I’ve been a bit naughty recently and let my garden get overgrown with weeds. They were choking out the plants I wanted and just didn’t look nice.
I put myself to work weeding one part of the garden at a time. There’s nothing more satisfying than pulling up a weed by its roots!
Having cleared out most of the weeds from my little garden herb patch, I found some other problems! Or, maybe, I should call them opportunities?
The mint plants I’d planted last year were back and in bigger quantities. I also had some coriander growing from last year. Great!
Well perhaps not. What are those horrible looking yellow spots growing on my mint plants?
Why I Grow Mint
First let me explain why I’m going through all of this hassle…
Mint is such a great herb with many uses:
- It gives taste to many of my meals and is an essential ingredient.
- I sometimes use it to make herbal teas.
- I love mojitos – they wouldn’t be the same without mint!
- I often throw some mint in ice water for a refreshing drink in summer.
As if that wasn’t enough, it turns out that mint has many health benefits.
I like to grow my own mint as it saves money and is always a bit fresher. More importantly, it’s a great educational piece for my children. I want them to understand that the plant they are helping to water forms part of their dinner that evening.
Maybe there is a bit more to growing mint than planting it and hoping it returns the following year. Mint is such a versatile herb, with a taste I love. I’m beginning to feel that I should have looked after it more.
On the other hand I don’t think it will be too difficult to rescue!
What I Should Have Done When Planting Mint
I’ve belatedly started to look into how to fix my mint. Now I’m starting to understand what I should have done in the first place. Better late than never!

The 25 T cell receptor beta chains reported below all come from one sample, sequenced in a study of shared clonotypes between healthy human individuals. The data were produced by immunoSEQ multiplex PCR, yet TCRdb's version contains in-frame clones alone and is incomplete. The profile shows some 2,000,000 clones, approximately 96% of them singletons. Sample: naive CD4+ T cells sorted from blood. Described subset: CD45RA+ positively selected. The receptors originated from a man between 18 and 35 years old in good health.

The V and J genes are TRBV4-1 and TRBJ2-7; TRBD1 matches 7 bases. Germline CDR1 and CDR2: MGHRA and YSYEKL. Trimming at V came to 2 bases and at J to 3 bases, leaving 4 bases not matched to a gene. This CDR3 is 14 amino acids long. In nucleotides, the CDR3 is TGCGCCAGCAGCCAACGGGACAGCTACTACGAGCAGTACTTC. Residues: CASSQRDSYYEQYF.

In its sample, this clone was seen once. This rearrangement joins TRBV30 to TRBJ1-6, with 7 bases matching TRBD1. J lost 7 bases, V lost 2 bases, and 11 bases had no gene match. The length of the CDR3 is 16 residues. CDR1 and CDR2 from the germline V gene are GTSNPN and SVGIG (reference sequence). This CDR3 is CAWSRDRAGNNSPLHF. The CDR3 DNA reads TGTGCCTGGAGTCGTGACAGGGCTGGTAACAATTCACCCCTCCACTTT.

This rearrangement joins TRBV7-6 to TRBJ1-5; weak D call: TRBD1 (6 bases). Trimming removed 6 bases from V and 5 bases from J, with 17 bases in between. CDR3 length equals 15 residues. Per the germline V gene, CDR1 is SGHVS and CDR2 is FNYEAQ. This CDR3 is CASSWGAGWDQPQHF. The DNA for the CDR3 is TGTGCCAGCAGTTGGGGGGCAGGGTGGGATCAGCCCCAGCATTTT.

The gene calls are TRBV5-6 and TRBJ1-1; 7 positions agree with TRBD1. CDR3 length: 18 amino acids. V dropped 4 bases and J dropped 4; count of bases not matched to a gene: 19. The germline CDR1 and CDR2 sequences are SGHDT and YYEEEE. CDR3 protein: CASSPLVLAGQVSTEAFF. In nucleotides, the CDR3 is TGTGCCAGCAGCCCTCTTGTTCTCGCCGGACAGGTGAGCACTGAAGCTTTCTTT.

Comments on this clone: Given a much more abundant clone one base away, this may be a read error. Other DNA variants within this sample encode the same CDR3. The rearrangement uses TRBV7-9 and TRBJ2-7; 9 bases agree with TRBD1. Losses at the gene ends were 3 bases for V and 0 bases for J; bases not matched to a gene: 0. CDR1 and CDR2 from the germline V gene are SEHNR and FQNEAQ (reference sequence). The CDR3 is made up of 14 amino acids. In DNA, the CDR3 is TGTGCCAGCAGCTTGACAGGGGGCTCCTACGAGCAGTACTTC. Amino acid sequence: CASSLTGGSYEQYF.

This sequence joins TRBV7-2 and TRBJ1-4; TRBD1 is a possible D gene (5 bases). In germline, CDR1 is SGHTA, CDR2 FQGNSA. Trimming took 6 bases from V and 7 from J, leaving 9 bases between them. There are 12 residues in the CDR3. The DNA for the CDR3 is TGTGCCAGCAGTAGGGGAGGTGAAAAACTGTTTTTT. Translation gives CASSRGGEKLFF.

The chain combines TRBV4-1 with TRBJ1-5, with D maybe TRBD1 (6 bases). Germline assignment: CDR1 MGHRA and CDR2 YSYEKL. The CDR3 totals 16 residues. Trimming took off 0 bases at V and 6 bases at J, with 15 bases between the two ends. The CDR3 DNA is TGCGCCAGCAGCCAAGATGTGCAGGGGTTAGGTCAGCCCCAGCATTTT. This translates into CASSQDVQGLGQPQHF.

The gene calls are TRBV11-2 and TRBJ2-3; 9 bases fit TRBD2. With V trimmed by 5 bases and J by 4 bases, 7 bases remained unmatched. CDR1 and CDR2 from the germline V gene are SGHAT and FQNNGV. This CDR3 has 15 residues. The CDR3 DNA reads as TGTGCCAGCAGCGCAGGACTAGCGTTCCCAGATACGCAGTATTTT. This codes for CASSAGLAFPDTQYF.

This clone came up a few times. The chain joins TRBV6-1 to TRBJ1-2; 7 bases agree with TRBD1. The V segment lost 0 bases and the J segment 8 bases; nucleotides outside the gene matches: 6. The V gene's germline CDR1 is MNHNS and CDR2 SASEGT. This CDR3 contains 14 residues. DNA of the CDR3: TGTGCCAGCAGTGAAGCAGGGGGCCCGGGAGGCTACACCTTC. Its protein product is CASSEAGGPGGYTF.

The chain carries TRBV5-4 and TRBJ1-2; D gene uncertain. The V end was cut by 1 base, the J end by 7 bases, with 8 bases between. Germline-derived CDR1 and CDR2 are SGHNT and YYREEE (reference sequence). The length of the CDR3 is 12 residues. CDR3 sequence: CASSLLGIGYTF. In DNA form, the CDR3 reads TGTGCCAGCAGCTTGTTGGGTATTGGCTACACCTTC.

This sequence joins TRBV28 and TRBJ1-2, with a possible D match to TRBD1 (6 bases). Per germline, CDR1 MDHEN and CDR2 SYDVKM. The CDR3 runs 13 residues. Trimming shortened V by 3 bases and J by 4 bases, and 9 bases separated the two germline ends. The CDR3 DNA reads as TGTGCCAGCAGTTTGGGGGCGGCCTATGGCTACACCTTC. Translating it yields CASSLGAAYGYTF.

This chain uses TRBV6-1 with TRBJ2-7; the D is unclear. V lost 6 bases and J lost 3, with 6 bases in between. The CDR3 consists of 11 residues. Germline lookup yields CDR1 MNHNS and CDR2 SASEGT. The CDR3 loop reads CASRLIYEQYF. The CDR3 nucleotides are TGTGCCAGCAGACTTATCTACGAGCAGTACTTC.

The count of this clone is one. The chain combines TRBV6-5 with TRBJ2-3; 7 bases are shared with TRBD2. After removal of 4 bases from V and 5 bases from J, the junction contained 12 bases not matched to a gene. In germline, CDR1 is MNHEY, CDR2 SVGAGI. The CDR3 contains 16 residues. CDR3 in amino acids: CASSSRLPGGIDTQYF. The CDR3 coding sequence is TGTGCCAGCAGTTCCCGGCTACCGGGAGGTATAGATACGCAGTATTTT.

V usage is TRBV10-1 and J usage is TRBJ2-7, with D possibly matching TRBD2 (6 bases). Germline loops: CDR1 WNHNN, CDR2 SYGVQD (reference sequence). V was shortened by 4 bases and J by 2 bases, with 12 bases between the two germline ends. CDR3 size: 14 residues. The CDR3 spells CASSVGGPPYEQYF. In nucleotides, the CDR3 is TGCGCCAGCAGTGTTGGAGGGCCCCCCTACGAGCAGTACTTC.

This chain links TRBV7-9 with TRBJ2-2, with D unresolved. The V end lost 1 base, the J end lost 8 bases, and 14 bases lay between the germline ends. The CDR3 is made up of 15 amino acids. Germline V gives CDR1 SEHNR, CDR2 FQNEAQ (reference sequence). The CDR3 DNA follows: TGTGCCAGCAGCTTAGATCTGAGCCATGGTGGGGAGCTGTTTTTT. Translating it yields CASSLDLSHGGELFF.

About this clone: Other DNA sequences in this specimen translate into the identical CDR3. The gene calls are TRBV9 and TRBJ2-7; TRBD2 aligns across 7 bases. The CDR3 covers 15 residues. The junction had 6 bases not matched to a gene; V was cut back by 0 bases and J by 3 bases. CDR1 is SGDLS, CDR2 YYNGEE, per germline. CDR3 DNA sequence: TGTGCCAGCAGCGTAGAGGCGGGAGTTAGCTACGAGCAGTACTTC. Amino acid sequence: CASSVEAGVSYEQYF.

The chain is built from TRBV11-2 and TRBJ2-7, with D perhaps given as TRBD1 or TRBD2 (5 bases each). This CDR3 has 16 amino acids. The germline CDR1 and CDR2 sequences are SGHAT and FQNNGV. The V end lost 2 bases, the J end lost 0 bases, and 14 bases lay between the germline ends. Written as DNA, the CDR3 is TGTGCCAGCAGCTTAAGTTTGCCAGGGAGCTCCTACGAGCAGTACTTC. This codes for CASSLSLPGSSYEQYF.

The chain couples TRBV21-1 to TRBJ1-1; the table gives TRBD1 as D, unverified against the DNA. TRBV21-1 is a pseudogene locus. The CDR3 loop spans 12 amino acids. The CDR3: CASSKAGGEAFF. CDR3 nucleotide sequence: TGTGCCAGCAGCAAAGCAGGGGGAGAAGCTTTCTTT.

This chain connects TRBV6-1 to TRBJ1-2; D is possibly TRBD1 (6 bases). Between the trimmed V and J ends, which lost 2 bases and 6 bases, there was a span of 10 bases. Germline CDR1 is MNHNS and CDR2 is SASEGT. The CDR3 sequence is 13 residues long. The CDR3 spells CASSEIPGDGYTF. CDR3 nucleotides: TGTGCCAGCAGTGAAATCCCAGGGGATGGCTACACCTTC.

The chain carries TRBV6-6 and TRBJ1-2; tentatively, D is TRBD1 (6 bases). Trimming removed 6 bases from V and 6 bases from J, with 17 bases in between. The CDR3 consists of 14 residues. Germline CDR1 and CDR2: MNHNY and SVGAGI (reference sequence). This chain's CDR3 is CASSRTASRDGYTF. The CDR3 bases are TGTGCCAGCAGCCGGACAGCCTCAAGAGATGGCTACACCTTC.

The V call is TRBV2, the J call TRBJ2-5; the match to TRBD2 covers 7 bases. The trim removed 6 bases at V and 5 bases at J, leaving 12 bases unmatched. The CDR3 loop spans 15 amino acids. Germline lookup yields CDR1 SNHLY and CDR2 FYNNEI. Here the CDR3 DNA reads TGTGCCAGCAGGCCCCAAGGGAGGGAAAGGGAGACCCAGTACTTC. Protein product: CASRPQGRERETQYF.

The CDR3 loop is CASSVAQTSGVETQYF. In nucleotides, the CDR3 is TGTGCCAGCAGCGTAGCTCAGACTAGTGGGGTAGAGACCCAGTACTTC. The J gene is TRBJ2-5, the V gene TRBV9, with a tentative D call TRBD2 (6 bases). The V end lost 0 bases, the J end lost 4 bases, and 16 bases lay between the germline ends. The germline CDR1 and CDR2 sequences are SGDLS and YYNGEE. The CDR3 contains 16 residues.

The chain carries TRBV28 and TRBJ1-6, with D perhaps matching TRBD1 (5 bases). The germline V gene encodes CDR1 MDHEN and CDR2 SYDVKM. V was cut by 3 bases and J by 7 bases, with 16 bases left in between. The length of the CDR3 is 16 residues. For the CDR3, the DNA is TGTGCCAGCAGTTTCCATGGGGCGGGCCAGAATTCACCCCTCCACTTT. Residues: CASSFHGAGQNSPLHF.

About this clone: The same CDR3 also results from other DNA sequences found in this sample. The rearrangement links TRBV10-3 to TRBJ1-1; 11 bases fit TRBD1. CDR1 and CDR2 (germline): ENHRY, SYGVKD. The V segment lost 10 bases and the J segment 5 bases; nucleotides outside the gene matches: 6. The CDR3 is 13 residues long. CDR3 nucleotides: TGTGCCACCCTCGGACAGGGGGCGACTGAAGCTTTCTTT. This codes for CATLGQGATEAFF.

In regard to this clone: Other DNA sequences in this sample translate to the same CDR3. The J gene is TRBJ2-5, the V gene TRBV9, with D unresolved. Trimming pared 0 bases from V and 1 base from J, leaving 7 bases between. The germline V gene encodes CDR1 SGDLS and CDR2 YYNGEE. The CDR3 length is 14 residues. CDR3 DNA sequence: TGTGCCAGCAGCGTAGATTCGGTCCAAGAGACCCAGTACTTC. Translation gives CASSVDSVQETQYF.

I’ll talk you through all my research so that you don’t have to make the same mistakes.
First of all it turns out all that mint is too close together. It started as two plants but is becoming a small bush. And that’s a problem because the leaves need room.
If they don’t have room you end up with this horrible spotty yellow rust.
So, I should have planted the mint further apart (perhaps a couple of feet). I also should have been regularly thinning it. It’s a case of using the leaves as you go, not saving them up!
The location isn’t great either. The mint gets the midday and afternoon sun but no morning sun. I don’t think this is a big deal though.
How I Fixed the Yellow Spotty “Rust” on my Mint Plants
Now, rust isn’t a disease of the underlying plant, but a fungus on the leaves and stem. This means that, in theory, all I need to do to fix it, is to cut off the affected parts.
Unfortunately it seems that the rust is mostly at the bottom of the stems. So this means cutting off most of the plant itself.
It’s a shame as the top part looks quite healthy. I’ll need to find a use for that!
In the end, I appear to have gotten carried away getting rid of the diseased parts of the plant! Actually, this might turn out well – it’s better to thin out the mint plant anyway.
How I Used the Healthy Top Part of the Mint Plant
Rather than waste it I’m reusing the healthy parts of the mint plant.
I’ve trimmed the leaves and “planted” a couple of the healthy top parts of the mint plant. This time I’ve been careful to plant them further away from each other!
This also means that if the rust returns to the original mint plant, I have a couple of backups.
For the rest I’ve saved it for dinner. It’s time for some pea and mint soup tonight! What I don’t use in the soup, I’ll freeze and use later.
What I Haven’t Done
Put it in a pot
There’s lots of advice out there to plant mint in a pot, even if the pot is submerged in the ground. This is to stop the mint from spreading too far with its roots.
Maybe I’m missing something, but I’m not sure I fully understand this. If the mint doesn’t grow or spread, weeds will grow in the empty space anyway. I’d rather have mint than weeds!
It seems to me the better solution is to trim the mint regularly.
Also, the mint plant from last year hasn’t spread very far. So I’m not very worried about this.
Plant it to only get the morning sun
In theory I should be planting my mint so that it only gets the morning sun and at least partial afternoon shade. In fact, it’s the opposite way around for my plant! It gets shade in the morning and then sun from midday. My plant was fine last year like this. I think the important thing is that it doesn’t get the sun all day.
If it Doesn’t Work Out There’s Always Indoors
I think my drastic intervention should work well. The mint should grow back quickly and give me some nice leaves.
If this doesn’t work I’m tempted to replant some mint indoors. This would mean I have it all year, though it’ll take up valuable space.
I’ll let you know how it goes!